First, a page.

Monthly Message: Play and Learn this Summer! Summer is almost here! Ice cream and outside adventures are just around the corner for your family. While there will be many opportunities for fun in the sun, there are also many activities can you do with your children to help them continue learning. Summer As children’s first and most important teachers, families t im e ! have a major role to play in preparing their children for school. Important skills that you have been working on throughout the year can recede if you don’t continue to work with your children over the summer. Children even often experience learning losses during the summer months, according to the Center for Summer Learning at Johns Hopkins University.
There are many ways to help your children continue learning by incorporating reading, science, math and other topics into your usual summer activities. For example, you can play a game of ‘I Spy’ in your backyard or join a summer reading program at your local library. The summer is a great to time encourage eating healthy foods and being active as well. Children—particularly children at high risk of obesity—gain weight more rapidly when they are out of school during summer break. Keeping your children engaged with productive activities over the summer can be a difficult task, but there are many resources that can give you ideas and activities to keep learning and playing over the summer.
Summer Activities: Alphabet Hopscotch Goal: To help your child recognize letters and sounds What You Will Need: - Side walk, - Sidewalk chalk, - Time with your child, - And a sunny day!
Let’s Go! 1. Draw a hopscotch pattern on a sidewalk or drive way. Write a different letter of the alphabet in each box. Ask your child to help you decorate the letters. 2. Play hopscotch, saying the names of the letters as you land on each square. 3. Play again, this time saying the sounds the letters make as you land on each square.
Sidewalk chal k time!
Note: Some pre-schoolers will have trouble hopping on one foot. It’s OK to do 2-foot hops. Just call the game “Jumpscotch!”
SOURCE: http://www.ed.gov, http://www.ascd.org, http://ncld.org, http://www.rif.org, http://www.summerlearning.org, http://www.pbs.org, http://www.michigan.gov/mde
Play and Learn this summer! Obstacle Course Goal: To help your child learn to identify and describe changes in patterns What You Will Need: - Space to set up an obstacle course - Things to climb over, under and around. Let’s Go! 1. Set up an indoor or outdoor obstacle course. Use playground equipment you already have, or use empty boxes, hula hoops, lawn furniture, cushions, etc. 2. Choose 2 or 3 motions that your
child will use to get around the obstacles in his or her path. Ex. over, under, around, through, beside, along. 3. Now, choose a pattern for your child to follow as they run the course. Ex. You might first tell your child to run the course with a pattern of over and under. Your child would climb over the first obstacle and go under the next. 4. As your child gets comfortable with this game, vary the pattern in different ways!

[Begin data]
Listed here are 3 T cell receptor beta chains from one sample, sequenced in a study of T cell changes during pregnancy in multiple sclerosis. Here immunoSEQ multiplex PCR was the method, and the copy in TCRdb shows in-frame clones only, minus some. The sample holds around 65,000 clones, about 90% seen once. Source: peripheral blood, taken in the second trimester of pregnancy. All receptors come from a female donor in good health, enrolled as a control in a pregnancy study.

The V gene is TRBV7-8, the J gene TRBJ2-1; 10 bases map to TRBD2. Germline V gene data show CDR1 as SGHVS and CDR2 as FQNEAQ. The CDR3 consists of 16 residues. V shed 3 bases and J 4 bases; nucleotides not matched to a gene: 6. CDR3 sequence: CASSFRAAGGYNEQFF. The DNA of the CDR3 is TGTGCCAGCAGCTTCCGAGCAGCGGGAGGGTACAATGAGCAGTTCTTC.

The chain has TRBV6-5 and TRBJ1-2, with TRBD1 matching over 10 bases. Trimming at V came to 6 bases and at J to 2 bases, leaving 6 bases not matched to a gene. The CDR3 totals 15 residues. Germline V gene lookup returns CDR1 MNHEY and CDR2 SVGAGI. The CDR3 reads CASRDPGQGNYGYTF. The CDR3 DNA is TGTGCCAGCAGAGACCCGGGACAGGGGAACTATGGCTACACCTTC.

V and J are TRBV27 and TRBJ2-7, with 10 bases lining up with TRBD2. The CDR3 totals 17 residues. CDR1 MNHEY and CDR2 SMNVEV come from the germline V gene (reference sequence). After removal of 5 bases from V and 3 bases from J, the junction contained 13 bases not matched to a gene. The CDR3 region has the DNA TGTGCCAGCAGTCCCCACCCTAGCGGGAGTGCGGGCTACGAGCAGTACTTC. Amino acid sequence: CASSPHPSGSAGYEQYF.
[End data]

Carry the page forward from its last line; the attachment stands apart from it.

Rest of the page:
Shape Hunt Goal: To help your child find, recognize, name, and compare shapes What You Will Need: - Time with your child Let’s Go! 1. As you go through your day, explore and identify familiar shapes in your world. Ex. Windows in a room may contain squares or rectangles; a tire on a car looks like a circle; STOP signs have
eight sides, so they are octagons. 2. Talk about the characteristics of the shapes you find. Ex. Say things like: “Look at these two circles. Can you tell me how they are the same? How are they different? 3. Now, challenge your child to find objects with one or more special attributes (attributes are things like color, size, texture, edges, or corners). Ex. “Find a shape with three corners.” Or “Find some red circles.”
Online Resources Scholastic.com has launched “Summer Reading Counts,” an interactive online resource for families. This site is devoted to summer reading and features interactive activities for children in addition to expert advice and information for parents and caregivers. All children can benefit from a trip to the local library. Parents of younger children can create a summer reading list with their children, and then reward them when they finish each book.
Parents can encourage their kids to think outside of the box with arts and crafts. Sites such as kids.gov and NGA Kids have great ideas that will let any child’s imagination run wild and stimulate creativity. Summertime can be a great time to teach healthy eating habits. Parents can get ideas for tasty and nutritious meals at Let’s Move! and kidshealth. org. There is also information available about the USDA Summer Food Program.
Tip! Download the new Daily Vroom App on your smart phone for brain building activities on the go!
Source: http://www.naeyc.org SOURCE: http://www.ed.gov, http://www.ascd.org, http://ncld.org, http://www.rif.org, http://www.summerlearning.org, http://www.pbs.org, http://www.michigan.gov/mde